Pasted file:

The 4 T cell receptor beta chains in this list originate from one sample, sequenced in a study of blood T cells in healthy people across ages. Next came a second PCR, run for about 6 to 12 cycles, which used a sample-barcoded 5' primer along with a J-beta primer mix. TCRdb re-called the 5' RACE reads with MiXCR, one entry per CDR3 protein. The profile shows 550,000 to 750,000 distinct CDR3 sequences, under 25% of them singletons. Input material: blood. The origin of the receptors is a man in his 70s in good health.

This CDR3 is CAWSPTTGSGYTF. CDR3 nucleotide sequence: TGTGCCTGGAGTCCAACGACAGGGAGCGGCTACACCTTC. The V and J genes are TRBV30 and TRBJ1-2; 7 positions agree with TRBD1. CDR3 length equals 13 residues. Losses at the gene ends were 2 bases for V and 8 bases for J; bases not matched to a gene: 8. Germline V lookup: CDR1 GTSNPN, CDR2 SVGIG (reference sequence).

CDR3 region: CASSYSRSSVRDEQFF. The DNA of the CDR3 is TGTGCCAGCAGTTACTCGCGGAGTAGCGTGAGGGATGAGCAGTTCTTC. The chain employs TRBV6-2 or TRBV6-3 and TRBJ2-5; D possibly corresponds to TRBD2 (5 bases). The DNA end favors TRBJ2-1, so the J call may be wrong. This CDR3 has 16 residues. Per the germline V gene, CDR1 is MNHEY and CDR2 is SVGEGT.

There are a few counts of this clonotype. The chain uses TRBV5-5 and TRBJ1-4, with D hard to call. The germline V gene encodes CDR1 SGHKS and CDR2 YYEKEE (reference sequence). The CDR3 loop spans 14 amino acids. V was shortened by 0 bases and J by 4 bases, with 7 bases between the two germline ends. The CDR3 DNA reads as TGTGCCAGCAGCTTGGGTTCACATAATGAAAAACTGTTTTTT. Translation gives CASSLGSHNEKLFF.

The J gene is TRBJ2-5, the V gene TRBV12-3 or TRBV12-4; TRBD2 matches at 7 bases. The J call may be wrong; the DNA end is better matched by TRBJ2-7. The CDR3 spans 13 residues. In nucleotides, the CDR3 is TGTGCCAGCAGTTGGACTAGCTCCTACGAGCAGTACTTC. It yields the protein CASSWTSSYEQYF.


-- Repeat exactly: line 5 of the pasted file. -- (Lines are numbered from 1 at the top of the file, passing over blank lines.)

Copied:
The J gene is TRBJ2-5, the V gene TRBV12-3 or TRBV12-4; TRBD2 matches at 7 bases. The J call may be wrong; the DNA end is better matched by TRBJ2-7. The CDR3 spans 13 residues. In nucleotides, the CDR3 is TGTGCCAGCAGTTGGACTAGCTCCTACGAGCAGTACTTC. It yields the protein CASSWTSSYEQYF.